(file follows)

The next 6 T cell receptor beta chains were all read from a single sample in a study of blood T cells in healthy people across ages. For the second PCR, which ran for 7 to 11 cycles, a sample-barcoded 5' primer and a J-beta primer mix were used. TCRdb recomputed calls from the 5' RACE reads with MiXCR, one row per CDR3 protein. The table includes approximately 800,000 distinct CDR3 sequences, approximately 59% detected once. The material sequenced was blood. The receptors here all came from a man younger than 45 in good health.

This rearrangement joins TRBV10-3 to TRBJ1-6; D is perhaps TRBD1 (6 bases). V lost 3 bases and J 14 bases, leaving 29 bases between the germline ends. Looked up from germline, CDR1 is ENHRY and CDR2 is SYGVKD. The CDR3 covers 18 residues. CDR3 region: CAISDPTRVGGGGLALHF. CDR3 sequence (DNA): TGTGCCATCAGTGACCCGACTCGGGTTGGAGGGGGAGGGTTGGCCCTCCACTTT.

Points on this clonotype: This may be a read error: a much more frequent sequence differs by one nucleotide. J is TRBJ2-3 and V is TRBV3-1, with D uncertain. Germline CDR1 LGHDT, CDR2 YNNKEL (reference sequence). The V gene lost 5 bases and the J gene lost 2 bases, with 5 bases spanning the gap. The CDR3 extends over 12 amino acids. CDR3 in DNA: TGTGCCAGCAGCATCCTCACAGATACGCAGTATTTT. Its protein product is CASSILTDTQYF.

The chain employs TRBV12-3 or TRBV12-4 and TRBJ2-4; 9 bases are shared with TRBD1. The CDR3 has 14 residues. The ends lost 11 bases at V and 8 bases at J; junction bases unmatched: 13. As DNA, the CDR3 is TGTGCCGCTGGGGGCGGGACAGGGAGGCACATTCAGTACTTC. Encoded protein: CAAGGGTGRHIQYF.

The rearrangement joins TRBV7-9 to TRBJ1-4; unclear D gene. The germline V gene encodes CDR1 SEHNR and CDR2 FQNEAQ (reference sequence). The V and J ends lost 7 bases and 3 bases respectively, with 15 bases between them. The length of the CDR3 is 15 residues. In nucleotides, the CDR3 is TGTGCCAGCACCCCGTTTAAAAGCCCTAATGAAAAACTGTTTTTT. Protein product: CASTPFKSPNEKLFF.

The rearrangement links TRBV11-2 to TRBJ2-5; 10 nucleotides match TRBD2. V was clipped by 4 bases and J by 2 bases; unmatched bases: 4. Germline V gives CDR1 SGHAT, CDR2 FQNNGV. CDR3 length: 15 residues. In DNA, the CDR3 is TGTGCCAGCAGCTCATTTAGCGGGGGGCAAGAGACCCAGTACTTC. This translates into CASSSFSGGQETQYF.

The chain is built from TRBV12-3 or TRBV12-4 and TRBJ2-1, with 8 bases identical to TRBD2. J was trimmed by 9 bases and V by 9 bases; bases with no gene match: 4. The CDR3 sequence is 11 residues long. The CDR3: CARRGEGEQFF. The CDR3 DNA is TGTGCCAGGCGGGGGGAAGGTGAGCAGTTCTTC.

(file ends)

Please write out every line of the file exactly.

The next 6 T cell receptor beta chains were all read from a single sample in a study of blood T cells in healthy people across ages. For the second PCR, which ran for 7 to 11 cycles, a sample-barcoded 5' primer and a J-beta primer mix were used. TCRdb recomputed calls from the 5' RACE reads with MiXCR, one row per CDR3 protein. The table includes approximately 800,000 distinct CDR3 sequences, approximately 59% detected once. The material sequenced was blood. The receptors here all came from a man younger than 45 in good health.

This rearrangement joins TRBV10-3 to TRBJ1-6; D is perhaps TRBD1 (6 bases). V lost 3 bases and J 14 bases, leaving 29 bases between the germline ends. Looked up from germline, CDR1 is ENHRY and CDR2 is SYGVKD. The CDR3 covers 18 residues. CDR3 region: CAISDPTRVGGGGLALHF. CDR3 sequence (DNA): TGTGCCATCAGTGACCCGACTCGGGTTGGAGGGGGAGGGTTGGCCCTCCACTTT.

Points on this clonotype: This may be a read error: a much more frequent sequence differs by one nucleotide. J is TRBJ2-3 and V is TRBV3-1, with D uncertain. Germline CDR1 LGHDT, CDR2 YNNKEL (reference sequence). The V gene lost 5 bases and the J gene lost 2 bases, with 5 bases spanning the gap. The CDR3 extends over 12 amino acids. CDR3 in DNA: TGTGCCAGCAGCATCCTCACAGATACGCAGTATTTT. Its protein product is CASSILTDTQYF.

The chain employs TRBV12-3 or TRBV12-4 and TRBJ2-4; 9 bases are shared with TRBD1. The CDR3 has 14 residues. The ends lost 11 bases at V and 8 bases at J; junction bases unmatched: 13. As DNA, the CDR3 is TGTGCCGCTGGGGGCGGGACAGGGAGGCACATTCAGTACTTC. Encoded protein: CAAGGGTGRHIQYF.

The rearrangement joins TRBV7-9 to TRBJ1-4; unclear D gene. The germline V gene encodes CDR1 SEHNR and CDR2 FQNEAQ (reference sequence). The V and J ends lost 7 bases and 3 bases respectively, with 15 bases between them. The length of the CDR3 is 15 residues. In nucleotides, the CDR3 is TGTGCCAGCACCCCGTTTAAAAGCCCTAATGAAAAACTGTTTTTT. Protein product: CASTPFKSPNEKLFF.

The rearrangement links TRBV11-2 to TRBJ2-5; 10 nucleotides match TRBD2. V was clipped by 4 bases and J by 2 bases; unmatched bases: 4. Germline V gives CDR1 SGHAT, CDR2 FQNNGV. CDR3 length: 15 residues. In DNA, the CDR3 is TGTGCCAGCAGCTCATTTAGCGGGGGGCAAGAGACCCAGTACTTC. This translates into CASSSFSGGQETQYF.

The chain is built from TRBV12-3 or TRBV12-4 and TRBJ2-1, with 8 bases identical to TRBD2. J was trimmed by 9 bases and V by 9 bases; bases with no gene match: 4. The CDR3 sequence is 11 residues long. The CDR3: CARRGEGEQFF. The CDR3 DNA is TGTGCCAGGCGGGGGGAAGGTGAGCAGTTCTTC.